When I asked them why they thought that they said things like because it is true! It didn’t see to matter that I brought to light that there are many fabrics, such as crepe, that is very hard, stiff, and dificult to cut. Surely given the wide variety of fabrics available today there must be some, if not many, that are thicker and stiffer than traditional paper. I never got a reply, only more chastisement.

Where’s The Beef!

I’m open to the possibility that the legend could be true. It is possible (though I think unlikely) that cutting paper with good sewing scissors can dull them faster than cutting cloth. But where is the proof? Has there ever been a study done? What credible evidence is there to support this statement?

Well, the most telling of all statements on this issue comes from Gingher. Gingher has been producing what very well could be the world’s premier cutting implements for more than 55 years. Don’t believe me? You can call them toll free at (800) 446-4437. Or call your local fabric store.

I’m now going to quote from the Frequently Asked Questions on their own website:

10. Is it true that I should never cut paper with my Gingher scissors or shears?

No, this is not true. It is true that paper has a dulling effect on cutting edges but so do all fabrics, especially synthetic ones. In addition, paper produces a lot of lint which collects on the blades and quickly makes the scissors or shears feel rough when opening and closing them. This paper lint should be frequently wiped off of the blades in order to restore a smooth feel. You can cut paper with any Gingher scissors or shears but we don’t advise cutting paper with our knife edge scissors or shears because the knife edge is not necessary for cutting paper and since paper lint needs to wiped off the blades frequently it is better to use scissors and shears which don’t have a knife edge as this very sharp edge presents an extra need for caution in handling.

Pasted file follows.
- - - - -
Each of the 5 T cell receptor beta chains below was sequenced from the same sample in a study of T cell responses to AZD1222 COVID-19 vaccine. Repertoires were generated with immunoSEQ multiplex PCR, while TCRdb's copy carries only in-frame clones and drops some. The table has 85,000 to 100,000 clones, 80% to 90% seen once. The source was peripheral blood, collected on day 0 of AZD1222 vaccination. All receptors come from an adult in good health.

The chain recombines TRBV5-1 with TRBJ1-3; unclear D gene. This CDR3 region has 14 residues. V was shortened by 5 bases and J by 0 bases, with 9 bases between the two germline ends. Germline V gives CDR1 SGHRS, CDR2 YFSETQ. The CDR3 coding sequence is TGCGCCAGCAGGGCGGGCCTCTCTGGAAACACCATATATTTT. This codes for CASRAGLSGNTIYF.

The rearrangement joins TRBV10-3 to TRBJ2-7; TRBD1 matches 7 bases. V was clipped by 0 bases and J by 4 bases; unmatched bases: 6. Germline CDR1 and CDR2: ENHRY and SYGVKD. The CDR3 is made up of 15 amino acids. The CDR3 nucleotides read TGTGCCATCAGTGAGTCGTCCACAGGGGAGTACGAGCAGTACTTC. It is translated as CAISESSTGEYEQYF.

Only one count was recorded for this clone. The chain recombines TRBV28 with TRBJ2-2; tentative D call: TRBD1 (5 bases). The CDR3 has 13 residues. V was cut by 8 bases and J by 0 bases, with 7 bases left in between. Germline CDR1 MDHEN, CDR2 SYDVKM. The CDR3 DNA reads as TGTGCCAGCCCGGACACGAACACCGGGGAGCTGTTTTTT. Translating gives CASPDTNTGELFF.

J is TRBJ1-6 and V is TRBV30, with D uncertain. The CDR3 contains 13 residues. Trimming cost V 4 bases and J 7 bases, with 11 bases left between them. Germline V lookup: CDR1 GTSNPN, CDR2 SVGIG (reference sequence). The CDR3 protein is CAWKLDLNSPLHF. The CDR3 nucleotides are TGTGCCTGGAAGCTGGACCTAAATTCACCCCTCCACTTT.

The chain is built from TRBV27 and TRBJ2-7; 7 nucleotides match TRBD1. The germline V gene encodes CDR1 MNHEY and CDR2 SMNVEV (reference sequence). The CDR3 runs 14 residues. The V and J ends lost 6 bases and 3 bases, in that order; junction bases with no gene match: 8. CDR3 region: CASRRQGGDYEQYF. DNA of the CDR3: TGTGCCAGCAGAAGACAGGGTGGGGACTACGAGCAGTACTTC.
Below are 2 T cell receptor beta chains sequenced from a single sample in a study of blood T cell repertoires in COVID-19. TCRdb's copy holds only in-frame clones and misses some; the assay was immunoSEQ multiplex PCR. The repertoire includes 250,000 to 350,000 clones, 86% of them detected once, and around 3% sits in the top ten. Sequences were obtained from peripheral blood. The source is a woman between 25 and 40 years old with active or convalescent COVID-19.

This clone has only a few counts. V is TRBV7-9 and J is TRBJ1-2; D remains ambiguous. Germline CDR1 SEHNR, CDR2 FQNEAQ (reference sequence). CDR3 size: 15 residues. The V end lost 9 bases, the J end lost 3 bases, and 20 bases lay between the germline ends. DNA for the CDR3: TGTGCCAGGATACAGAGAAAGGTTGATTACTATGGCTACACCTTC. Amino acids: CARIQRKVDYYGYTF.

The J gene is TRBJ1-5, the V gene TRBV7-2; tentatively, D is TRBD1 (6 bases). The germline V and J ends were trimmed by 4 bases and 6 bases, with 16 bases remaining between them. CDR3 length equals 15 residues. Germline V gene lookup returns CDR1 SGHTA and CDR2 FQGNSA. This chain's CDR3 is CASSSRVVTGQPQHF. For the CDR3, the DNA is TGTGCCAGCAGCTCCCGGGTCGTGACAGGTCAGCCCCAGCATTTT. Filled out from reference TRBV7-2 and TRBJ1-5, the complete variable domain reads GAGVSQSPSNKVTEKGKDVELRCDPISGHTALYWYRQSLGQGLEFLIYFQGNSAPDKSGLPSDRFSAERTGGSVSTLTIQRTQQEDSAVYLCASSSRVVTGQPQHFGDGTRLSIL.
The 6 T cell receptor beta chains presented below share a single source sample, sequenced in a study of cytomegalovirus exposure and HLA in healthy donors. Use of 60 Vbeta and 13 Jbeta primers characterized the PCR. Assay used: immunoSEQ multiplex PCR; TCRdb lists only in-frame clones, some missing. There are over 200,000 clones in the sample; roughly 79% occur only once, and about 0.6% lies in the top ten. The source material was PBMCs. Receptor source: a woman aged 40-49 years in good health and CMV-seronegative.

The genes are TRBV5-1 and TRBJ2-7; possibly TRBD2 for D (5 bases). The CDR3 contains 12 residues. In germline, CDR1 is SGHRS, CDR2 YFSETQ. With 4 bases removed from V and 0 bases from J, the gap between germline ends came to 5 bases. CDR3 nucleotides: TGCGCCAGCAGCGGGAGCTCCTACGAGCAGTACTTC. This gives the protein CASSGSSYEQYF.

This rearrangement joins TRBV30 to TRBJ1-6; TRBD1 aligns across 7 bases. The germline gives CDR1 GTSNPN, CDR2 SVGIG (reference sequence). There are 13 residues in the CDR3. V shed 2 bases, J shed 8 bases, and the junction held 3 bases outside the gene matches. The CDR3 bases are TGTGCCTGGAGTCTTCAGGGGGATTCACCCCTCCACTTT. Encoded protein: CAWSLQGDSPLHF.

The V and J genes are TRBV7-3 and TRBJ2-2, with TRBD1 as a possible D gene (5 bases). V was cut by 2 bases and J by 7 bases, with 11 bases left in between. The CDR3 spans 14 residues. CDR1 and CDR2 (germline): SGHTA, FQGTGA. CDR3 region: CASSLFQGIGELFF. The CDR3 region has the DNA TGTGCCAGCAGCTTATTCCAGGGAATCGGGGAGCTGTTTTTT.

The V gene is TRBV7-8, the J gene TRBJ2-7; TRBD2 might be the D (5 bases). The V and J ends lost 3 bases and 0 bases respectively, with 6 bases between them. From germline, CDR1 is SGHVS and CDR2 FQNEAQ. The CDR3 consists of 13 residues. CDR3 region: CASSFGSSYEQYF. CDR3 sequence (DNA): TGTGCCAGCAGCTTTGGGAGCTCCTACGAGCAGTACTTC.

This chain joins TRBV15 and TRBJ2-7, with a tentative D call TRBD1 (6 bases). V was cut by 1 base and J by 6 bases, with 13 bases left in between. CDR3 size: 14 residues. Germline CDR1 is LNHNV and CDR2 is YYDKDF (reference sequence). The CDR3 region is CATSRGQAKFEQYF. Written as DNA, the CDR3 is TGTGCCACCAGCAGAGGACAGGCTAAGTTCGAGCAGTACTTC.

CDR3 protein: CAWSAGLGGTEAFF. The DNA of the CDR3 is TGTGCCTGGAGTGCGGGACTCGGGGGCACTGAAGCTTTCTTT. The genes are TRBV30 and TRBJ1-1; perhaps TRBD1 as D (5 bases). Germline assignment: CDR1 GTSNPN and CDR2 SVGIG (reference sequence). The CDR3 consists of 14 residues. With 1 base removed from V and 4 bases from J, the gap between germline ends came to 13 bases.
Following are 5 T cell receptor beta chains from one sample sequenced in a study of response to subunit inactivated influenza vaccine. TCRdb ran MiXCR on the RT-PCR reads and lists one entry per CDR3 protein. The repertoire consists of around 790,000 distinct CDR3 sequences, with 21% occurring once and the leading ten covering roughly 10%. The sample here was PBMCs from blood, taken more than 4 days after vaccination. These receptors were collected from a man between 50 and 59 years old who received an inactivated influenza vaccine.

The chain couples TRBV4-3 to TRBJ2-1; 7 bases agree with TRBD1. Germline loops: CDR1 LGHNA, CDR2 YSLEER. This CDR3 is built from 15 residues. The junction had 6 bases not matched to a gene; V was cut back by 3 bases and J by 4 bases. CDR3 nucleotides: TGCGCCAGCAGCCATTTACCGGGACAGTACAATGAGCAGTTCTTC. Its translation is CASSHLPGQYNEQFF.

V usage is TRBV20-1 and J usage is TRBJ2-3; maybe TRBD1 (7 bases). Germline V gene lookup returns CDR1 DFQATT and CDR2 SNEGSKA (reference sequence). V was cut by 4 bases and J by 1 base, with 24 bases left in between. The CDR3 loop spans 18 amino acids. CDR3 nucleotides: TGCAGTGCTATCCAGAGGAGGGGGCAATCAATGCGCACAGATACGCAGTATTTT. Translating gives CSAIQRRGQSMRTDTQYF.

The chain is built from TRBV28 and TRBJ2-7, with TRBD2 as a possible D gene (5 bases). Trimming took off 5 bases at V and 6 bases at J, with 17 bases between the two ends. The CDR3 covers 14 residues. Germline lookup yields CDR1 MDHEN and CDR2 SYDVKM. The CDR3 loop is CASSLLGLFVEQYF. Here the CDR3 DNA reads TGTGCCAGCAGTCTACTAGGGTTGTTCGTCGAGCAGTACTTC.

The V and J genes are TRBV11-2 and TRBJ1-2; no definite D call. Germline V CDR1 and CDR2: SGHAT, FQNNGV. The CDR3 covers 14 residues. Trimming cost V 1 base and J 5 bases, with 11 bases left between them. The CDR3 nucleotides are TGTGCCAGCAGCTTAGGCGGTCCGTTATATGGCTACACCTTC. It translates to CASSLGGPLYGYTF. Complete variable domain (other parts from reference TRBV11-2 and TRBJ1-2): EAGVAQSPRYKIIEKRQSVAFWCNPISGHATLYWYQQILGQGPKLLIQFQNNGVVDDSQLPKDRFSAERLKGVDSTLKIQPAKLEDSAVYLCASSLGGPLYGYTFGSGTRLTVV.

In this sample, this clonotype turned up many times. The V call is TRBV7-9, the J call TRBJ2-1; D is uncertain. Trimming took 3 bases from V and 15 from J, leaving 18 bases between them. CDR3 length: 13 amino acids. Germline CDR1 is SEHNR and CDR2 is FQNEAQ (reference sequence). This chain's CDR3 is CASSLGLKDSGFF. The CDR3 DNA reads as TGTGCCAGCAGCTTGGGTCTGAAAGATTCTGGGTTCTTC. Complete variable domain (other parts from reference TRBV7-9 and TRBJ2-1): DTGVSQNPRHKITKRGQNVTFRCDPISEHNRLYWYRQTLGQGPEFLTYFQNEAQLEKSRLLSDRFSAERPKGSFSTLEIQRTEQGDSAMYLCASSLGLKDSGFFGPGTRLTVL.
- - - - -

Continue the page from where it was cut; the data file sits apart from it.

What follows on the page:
I took the oportunity to call the Gingher national headquarters (toll free number on their website) and I asked the receptionist, a nice male with a southern accent. I asked if he had herd the wives’s tale and he affirmed that he had. But when I asked if it was true, the claimed not to know. Even he, an employee of Gingher, was unaware that on their very own website it answered that question.

Don’t Touch My Good Scissors